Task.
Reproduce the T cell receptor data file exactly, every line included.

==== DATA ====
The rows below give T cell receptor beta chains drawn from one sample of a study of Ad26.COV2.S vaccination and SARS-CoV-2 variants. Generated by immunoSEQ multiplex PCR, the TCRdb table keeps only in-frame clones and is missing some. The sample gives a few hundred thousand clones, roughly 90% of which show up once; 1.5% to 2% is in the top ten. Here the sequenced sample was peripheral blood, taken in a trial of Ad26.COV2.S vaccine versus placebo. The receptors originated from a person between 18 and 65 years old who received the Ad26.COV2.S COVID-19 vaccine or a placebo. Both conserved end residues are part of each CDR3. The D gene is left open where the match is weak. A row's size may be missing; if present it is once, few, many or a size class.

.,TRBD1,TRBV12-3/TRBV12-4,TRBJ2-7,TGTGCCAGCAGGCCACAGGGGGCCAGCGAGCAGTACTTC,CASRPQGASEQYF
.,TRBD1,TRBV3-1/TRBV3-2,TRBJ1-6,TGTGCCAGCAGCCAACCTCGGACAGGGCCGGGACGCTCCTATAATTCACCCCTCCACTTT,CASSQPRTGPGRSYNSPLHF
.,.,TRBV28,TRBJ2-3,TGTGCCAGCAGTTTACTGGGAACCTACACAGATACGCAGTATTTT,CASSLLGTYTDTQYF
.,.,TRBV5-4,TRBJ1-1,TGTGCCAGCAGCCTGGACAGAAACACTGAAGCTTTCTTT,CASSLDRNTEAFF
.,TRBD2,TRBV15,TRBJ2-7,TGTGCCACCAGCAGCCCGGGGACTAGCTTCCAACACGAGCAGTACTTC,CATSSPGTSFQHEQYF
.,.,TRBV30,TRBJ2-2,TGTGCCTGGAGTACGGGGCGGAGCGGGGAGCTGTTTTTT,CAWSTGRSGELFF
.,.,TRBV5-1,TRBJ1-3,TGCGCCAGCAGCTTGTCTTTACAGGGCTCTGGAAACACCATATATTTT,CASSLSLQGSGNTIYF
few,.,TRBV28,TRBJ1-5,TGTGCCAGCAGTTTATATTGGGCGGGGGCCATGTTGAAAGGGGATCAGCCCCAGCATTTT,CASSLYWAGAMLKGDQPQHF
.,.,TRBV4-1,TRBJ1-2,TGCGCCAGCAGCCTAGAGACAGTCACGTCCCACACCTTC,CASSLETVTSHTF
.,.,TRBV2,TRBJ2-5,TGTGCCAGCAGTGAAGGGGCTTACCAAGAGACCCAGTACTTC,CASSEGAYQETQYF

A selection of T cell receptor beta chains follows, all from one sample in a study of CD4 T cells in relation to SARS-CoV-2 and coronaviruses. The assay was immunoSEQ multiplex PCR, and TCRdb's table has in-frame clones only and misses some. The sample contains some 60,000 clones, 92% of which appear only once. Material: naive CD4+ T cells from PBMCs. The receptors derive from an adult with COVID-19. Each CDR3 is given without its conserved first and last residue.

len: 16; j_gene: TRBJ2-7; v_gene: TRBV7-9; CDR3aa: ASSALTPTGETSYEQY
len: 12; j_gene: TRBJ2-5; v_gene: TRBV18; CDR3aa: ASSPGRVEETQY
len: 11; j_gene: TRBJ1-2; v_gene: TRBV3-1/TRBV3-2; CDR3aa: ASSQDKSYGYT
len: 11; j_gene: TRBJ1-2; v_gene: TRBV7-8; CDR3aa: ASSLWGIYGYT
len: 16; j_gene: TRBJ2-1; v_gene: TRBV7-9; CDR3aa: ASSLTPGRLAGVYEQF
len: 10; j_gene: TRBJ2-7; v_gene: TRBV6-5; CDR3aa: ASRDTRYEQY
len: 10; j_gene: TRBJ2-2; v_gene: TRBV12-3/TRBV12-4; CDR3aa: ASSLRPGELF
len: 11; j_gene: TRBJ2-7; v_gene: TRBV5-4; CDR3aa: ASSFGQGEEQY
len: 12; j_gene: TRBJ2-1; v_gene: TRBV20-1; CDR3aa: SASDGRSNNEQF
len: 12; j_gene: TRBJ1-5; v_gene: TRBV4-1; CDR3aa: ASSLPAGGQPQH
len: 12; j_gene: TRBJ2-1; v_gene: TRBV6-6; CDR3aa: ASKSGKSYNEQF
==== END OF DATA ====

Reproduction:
The rows below give T cell receptor beta chains drawn from one sample of a study of Ad26.COV2.S vaccination and SARS-CoV-2 variants. Generated by immunoSEQ multiplex PCR, the TCRdb table keeps only in-frame clones and is missing some. The sample gives a few hundred thousand clones, roughly 90% of which show up once; 1.5% to 2% is in the top ten. Here the sequenced sample was peripheral blood, taken in a trial of Ad26.COV2.S vaccine versus placebo. The receptors originated from a person between 18 and 65 years old who received the Ad26.COV2.S COVID-19 vaccine or a placebo. Both conserved end residues are part of each CDR3. The D gene is left open where the match is weak. A row's size may be missing; if present it is once, few, many or a size class.

.,TRBD1,TRBV12-3/TRBV12-4,TRBJ2-7,TGTGCCAGCAGGCCACAGGGGGCCAGCGAGCAGTACTTC,CASRPQGASEQYF
.,TRBD1,TRBV3-1/TRBV3-2,TRBJ1-6,TGTGCCAGCAGCCAACCTCGGACAGGGCCGGGACGCTCCTATAATTCACCCCTCCACTTT,CASSQPRTGPGRSYNSPLHF
.,.,TRBV28,TRBJ2-3,TGTGCCAGCAGTTTACTGGGAACCTACACAGATACGCAGTATTTT,CASSLLGTYTDTQYF
.,.,TRBV5-4,TRBJ1-1,TGTGCCAGCAGCCTGGACAGAAACACTGAAGCTTTCTTT,CASSLDRNTEAFF
.,TRBD2,TRBV15,TRBJ2-7,TGTGCCACCAGCAGCCCGGGGACTAGCTTCCAACACGAGCAGTACTTC,CATSSPGTSFQHEQYF
.,.,TRBV30,TRBJ2-2,TGTGCCTGGAGTACGGGGCGGAGCGGGGAGCTGTTTTTT,CAWSTGRSGELFF
.,.,TRBV5-1,TRBJ1-3,TGCGCCAGCAGCTTGTCTTTACAGGGCTCTGGAAACACCATATATTTT,CASSLSLQGSGNTIYF
few,.,TRBV28,TRBJ1-5,TGTGCCAGCAGTTTATATTGGGCGGGGGCCATGTTGAAAGGGGATCAGCCCCAGCATTTT,CASSLYWAGAMLKGDQPQHF
.,.,TRBV4-1,TRBJ1-2,TGCGCCAGCAGCCTAGAGACAGTCACGTCCCACACCTTC,CASSLETVTSHTF
.,.,TRBV2,TRBJ2-5,TGTGCCAGCAGTGAAGGGGCTTACCAAGAGACCCAGTACTTC,CASSEGAYQETQYF

A selection of T cell receptor beta chains follows, all from one sample in a study of CD4 T cells in relation to SARS-CoV-2 and coronaviruses. The assay was immunoSEQ multiplex PCR, and TCRdb's table has in-frame clones only and misses some. The sample contains some 60,000 clones, 92% of which appear only once. Material: naive CD4+ T cells from PBMCs. The receptors derive from an adult with COVID-19. Each CDR3 is given without its conserved first and last residue.

len: 16; j_gene: TRBJ2-7; v_gene: TRBV7-9; CDR3aa: ASSALTPTGETSYEQY
len: 12; j_gene: TRBJ2-5; v_gene: TRBV18; CDR3aa: ASSPGRVEETQY
len: 11; j_gene: TRBJ1-2; v_gene: TRBV3-1/TRBV3-2; CDR3aa: ASSQDKSYGYT
len: 11; j_gene: TRBJ1-2; v_gene: TRBV7-8; CDR3aa: ASSLWGIYGYT
len: 16; j_gene: TRBJ2-1; v_gene: TRBV7-9; CDR3aa: ASSLTPGRLAGVYEQF
len: 10; j_gene: TRBJ2-7; v_gene: TRBV6-5; CDR3aa: ASRDTRYEQY
len: 10; j_gene: TRBJ2-2; v_gene: TRBV12-3/TRBV12-4; CDR3aa: ASSLRPGELF
len: 11; j_gene: TRBJ2-7; v_gene: TRBV5-4; CDR3aa: ASSFGQGEEQY
len: 12; j_gene: TRBJ2-1; v_gene: TRBV20-1; CDR3aa: SASDGRSNNEQF
len: 12; j_gene: TRBJ1-5; v_gene: TRBV4-1; CDR3aa: ASSLPAGGQPQH
len: 12; j_gene: TRBJ2-1; v_gene: TRBV6-6; CDR3aa: ASKSGKSYNEQF